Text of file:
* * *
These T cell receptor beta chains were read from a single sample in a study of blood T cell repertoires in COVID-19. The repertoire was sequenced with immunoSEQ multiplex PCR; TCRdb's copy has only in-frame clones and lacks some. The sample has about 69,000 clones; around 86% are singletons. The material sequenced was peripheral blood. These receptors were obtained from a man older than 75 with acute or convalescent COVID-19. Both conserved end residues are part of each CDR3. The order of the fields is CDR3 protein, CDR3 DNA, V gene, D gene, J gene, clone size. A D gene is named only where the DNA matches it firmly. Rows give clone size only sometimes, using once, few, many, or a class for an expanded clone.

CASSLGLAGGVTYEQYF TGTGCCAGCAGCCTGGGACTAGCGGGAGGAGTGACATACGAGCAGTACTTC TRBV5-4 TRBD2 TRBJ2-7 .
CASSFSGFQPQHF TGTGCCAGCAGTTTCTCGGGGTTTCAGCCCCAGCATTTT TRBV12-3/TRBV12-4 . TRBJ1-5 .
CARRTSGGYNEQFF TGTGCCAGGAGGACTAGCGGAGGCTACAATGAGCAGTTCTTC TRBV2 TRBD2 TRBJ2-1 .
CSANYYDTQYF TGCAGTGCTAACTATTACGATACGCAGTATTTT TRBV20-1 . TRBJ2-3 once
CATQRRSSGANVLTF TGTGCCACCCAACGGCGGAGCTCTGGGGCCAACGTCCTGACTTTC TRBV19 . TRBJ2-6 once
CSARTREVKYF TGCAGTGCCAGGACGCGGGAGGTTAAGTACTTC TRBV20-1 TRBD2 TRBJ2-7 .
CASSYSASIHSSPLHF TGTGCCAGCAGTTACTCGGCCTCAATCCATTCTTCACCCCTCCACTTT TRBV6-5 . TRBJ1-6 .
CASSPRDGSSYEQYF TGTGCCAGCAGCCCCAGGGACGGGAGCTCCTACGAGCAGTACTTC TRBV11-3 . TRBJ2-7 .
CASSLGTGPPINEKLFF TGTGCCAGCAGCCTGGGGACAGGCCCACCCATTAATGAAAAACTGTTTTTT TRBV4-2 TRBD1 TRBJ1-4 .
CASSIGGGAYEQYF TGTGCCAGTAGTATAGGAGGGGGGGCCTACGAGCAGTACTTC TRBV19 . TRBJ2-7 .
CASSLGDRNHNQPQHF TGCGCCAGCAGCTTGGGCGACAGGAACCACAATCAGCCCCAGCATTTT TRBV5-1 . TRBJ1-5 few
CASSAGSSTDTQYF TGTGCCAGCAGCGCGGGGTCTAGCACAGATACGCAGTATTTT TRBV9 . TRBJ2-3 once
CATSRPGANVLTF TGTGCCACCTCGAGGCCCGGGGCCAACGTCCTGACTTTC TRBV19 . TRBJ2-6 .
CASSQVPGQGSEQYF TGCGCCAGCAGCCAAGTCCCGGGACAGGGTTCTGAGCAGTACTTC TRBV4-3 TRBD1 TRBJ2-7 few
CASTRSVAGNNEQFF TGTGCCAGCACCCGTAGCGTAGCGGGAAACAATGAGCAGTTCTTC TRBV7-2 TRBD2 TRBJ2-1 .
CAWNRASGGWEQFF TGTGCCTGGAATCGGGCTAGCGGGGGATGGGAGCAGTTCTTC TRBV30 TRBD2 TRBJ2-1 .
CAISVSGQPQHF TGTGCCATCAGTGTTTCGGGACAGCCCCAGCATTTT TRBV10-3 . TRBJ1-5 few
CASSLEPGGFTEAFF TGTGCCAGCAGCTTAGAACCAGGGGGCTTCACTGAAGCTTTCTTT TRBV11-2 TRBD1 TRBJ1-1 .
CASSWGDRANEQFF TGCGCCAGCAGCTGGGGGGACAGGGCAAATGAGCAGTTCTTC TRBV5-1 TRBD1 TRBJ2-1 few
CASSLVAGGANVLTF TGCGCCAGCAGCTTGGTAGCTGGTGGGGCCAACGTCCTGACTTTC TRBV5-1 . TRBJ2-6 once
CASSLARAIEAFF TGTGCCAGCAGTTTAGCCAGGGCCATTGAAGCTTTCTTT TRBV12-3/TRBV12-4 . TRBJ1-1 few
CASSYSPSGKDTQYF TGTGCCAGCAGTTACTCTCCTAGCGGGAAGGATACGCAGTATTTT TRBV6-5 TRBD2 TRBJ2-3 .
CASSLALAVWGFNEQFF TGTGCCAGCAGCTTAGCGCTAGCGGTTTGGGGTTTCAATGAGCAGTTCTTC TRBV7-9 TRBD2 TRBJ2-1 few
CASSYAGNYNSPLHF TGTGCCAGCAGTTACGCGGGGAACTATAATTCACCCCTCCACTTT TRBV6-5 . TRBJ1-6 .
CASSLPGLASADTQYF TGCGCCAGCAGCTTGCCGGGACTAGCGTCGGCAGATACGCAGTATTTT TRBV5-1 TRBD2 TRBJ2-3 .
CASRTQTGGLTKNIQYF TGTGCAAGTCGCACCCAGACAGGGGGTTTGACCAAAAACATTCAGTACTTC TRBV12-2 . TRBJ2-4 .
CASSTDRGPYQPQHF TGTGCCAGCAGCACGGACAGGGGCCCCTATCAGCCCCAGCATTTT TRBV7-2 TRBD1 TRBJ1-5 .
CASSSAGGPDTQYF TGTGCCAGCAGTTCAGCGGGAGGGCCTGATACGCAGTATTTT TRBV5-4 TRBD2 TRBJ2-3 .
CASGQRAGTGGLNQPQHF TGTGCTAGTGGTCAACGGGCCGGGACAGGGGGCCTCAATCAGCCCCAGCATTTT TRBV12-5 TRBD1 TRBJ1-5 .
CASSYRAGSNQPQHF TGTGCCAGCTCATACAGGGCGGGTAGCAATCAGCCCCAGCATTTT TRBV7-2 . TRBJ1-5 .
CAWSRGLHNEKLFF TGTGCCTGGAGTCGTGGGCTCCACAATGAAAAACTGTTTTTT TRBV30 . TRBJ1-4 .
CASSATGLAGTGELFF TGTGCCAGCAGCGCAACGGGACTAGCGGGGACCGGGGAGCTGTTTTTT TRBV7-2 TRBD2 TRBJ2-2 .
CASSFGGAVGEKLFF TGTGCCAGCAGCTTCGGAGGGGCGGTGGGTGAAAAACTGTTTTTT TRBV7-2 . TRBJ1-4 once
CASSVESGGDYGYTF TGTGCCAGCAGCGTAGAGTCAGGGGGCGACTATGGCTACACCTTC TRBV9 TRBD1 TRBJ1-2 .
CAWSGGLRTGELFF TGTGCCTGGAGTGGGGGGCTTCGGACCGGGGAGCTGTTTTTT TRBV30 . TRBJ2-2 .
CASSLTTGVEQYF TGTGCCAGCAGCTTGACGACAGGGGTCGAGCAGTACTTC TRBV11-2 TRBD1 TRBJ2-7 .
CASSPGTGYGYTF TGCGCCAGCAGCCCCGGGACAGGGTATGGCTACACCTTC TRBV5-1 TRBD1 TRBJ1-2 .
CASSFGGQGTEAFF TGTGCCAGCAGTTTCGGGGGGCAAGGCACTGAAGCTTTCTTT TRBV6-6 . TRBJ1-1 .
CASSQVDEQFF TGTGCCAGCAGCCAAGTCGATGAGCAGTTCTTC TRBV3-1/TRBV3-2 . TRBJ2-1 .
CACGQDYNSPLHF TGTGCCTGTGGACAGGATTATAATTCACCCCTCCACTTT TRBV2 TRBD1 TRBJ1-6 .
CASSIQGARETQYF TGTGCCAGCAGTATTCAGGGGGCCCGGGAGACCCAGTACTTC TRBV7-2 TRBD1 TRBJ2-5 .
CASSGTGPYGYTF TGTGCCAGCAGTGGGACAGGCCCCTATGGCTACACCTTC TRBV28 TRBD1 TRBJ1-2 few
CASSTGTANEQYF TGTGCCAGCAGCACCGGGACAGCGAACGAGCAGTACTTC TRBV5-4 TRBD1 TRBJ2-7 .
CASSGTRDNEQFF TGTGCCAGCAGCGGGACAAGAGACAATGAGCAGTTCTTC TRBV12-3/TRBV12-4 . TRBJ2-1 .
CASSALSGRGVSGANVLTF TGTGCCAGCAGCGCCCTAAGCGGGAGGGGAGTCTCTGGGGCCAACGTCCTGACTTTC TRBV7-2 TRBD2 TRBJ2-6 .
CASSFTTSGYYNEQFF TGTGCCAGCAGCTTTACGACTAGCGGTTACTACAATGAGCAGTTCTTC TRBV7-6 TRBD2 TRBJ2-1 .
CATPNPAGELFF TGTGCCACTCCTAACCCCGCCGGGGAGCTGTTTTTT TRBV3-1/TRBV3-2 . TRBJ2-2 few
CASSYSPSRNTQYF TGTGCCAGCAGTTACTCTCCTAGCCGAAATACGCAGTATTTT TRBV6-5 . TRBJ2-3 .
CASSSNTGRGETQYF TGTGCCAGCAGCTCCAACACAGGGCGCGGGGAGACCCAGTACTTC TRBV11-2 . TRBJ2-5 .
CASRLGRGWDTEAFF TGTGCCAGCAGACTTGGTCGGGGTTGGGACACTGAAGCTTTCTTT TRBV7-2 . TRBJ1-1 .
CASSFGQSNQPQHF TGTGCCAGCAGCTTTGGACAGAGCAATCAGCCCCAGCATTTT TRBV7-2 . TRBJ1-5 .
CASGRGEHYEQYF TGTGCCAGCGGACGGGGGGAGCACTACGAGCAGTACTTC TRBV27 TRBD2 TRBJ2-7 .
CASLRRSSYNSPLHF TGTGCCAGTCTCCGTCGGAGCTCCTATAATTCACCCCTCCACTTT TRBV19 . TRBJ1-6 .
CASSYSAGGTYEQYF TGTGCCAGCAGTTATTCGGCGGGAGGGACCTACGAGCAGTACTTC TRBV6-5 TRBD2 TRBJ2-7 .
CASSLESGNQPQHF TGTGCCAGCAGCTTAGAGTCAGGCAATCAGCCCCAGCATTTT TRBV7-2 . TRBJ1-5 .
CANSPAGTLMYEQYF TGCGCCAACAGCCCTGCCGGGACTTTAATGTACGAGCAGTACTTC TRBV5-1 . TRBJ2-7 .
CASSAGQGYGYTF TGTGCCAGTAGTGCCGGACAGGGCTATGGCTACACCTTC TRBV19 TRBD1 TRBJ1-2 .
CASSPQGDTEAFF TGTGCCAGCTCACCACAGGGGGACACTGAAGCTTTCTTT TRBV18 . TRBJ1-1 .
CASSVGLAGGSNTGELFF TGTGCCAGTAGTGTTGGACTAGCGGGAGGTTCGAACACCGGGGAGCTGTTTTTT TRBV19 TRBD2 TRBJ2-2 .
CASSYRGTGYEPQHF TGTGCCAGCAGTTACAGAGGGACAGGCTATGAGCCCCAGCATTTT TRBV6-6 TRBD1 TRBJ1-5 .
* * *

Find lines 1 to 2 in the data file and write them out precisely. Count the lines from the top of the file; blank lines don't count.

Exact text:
These T cell receptor beta chains were read from a single sample in a study of blood T cell repertoires in COVID-19. The repertoire was sequenced with immunoSEQ multiplex PCR; TCRdb's copy has only in-frame clones and lacks some. The sample has about 69,000 clones; around 86% are singletons. The material sequenced was peripheral blood. These receptors were obtained from a man older than 75 with acute or convalescent COVID-19. Both conserved end residues are part of each CDR3. The order of the fields is CDR3 protein, CDR3 DNA, V gene, D gene, J gene, clone size. A D gene is named only where the DNA matches it firmly. Rows give clone size only sometimes, using once, few, many, or a class for an expanded clone.

CASSLGLAGGVTYEQYF TGTGCCAGCAGCCTGGGACTAGCGGGAGGAGTGACATACGAGCAGTACTTC TRBV5-4 TRBD2 TRBJ2-7 .